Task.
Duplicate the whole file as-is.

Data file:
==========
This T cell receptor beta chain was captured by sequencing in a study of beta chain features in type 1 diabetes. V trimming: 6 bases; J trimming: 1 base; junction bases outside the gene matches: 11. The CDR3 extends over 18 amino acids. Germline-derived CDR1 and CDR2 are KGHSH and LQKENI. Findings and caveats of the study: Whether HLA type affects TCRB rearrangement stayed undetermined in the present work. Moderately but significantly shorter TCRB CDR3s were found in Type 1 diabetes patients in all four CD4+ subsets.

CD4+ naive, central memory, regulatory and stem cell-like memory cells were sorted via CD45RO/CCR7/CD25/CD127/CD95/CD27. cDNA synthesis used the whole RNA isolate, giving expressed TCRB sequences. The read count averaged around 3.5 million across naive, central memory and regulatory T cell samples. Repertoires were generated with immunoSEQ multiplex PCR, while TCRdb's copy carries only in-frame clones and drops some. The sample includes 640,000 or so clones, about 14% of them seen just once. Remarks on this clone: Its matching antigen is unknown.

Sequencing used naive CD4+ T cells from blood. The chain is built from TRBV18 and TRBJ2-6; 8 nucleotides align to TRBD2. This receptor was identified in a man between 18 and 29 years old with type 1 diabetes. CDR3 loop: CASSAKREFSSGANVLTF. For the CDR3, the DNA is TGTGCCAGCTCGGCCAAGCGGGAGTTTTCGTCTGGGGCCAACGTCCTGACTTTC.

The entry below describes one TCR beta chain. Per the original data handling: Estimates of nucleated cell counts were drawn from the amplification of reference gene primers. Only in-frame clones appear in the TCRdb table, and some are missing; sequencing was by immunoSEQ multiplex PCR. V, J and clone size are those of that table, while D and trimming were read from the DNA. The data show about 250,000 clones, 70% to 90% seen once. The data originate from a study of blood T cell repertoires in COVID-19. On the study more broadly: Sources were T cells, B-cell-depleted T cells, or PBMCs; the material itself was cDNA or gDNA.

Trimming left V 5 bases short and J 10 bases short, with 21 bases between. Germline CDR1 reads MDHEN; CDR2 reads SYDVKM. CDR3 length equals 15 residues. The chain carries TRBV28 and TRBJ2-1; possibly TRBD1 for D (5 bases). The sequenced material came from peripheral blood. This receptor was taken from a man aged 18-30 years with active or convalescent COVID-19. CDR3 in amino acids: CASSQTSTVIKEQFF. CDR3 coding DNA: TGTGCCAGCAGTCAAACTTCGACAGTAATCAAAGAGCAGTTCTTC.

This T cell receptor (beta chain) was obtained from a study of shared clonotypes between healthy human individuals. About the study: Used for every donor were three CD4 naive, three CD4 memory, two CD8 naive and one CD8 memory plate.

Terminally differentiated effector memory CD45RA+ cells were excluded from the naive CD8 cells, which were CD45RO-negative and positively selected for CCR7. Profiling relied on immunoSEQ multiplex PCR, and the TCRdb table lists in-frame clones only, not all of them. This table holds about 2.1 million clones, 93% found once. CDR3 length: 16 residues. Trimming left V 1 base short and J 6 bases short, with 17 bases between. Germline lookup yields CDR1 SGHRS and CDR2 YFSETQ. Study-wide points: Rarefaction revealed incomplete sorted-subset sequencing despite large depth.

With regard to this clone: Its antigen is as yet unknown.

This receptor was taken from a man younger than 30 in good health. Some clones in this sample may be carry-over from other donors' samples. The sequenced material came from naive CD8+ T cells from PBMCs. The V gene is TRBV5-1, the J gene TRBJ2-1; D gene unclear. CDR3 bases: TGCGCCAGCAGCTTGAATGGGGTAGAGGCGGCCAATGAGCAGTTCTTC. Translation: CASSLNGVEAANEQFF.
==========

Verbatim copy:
This T cell receptor beta chain was captured by sequencing in a study of beta chain features in type 1 diabetes. V trimming: 6 bases; J trimming: 1 base; junction bases outside the gene matches: 11. The CDR3 extends over 18 amino acids. Germline-derived CDR1 and CDR2 are KGHSH and LQKENI. Findings and caveats of the study: Whether HLA type affects TCRB rearrangement stayed undetermined in the present work. Moderately but significantly shorter TCRB CDR3s were found in Type 1 diabetes patients in all four CD4+ subsets.

CD4+ naive, central memory, regulatory and stem cell-like memory cells were sorted via CD45RO/CCR7/CD25/CD127/CD95/CD27. cDNA synthesis used the whole RNA isolate, giving expressed TCRB sequences. The read count averaged around 3.5 million across naive, central memory and regulatory T cell samples. Repertoires were generated with immunoSEQ multiplex PCR, while TCRdb's copy carries only in-frame clones and drops some. The sample includes 640,000 or so clones, about 14% of them seen just once. Remarks on this clone: Its matching antigen is unknown.

Sequencing used naive CD4+ T cells from blood. The chain is built from TRBV18 and TRBJ2-6; 8 nucleotides align to TRBD2. This receptor was identified in a man between 18 and 29 years old with type 1 diabetes. CDR3 loop: CASSAKREFSSGANVLTF. For the CDR3, the DNA is TGTGCCAGCTCGGCCAAGCGGGAGTTTTCGTCTGGGGCCAACGTCCTGACTTTC.

The entry below describes one TCR beta chain. Per the original data handling: Estimates of nucleated cell counts were drawn from the amplification of reference gene primers. Only in-frame clones appear in the TCRdb table, and some are missing; sequencing was by immunoSEQ multiplex PCR. V, J and clone size are those of that table, while D and trimming were read from the DNA. The data show about 250,000 clones, 70% to 90% seen once. The data originate from a study of blood T cell repertoires in COVID-19. On the study more broadly: Sources were T cells, B-cell-depleted T cells, or PBMCs; the material itself was cDNA or gDNA.

Trimming left V 5 bases short and J 10 bases short, with 21 bases between. Germline CDR1 reads MDHEN; CDR2 reads SYDVKM. CDR3 length equals 15 residues. The chain carries TRBV28 and TRBJ2-1; possibly TRBD1 for D (5 bases). The sequenced material came from peripheral blood. This receptor was taken from a man aged 18-30 years with active or convalescent COVID-19. CDR3 in amino acids: CASSQTSTVIKEQFF. CDR3 coding DNA: TGTGCCAGCAGTCAAACTTCGACAGTAATCAAAGAGCAGTTCTTC.

This T cell receptor (beta chain) was obtained from a study of shared clonotypes between healthy human individuals. About the study: Used for every donor were three CD4 naive, three CD4 memory, two CD8 naive and one CD8 memory plate.

Terminally differentiated effector memory CD45RA+ cells were excluded from the naive CD8 cells, which were CD45RO-negative and positively selected for CCR7. Profiling relied on immunoSEQ multiplex PCR, and the TCRdb table lists in-frame clones only, not all of them. This table holds about 2.1 million clones, 93% found once. CDR3 length: 16 residues. Trimming left V 1 base short and J 6 bases short, with 17 bases between. Germline lookup yields CDR1 SGHRS and CDR2 YFSETQ. Study-wide points: Rarefaction revealed incomplete sorted-subset sequencing despite large depth.

With regard to this clone: Its antigen is as yet unknown.

This receptor was taken from a man younger than 30 in good health. Some clones in this sample may be carry-over from other donors' samples. The sequenced material came from naive CD8+ T cells from PBMCs. The V gene is TRBV5-1, the J gene TRBJ2-1; D gene unclear. CDR3 bases: TGCGCCAGCAGCTTGAATGGGGTAGAGGCGGCCAATGAGCAGTTCTTC. Translation: CASSLNGVEAANEQFF.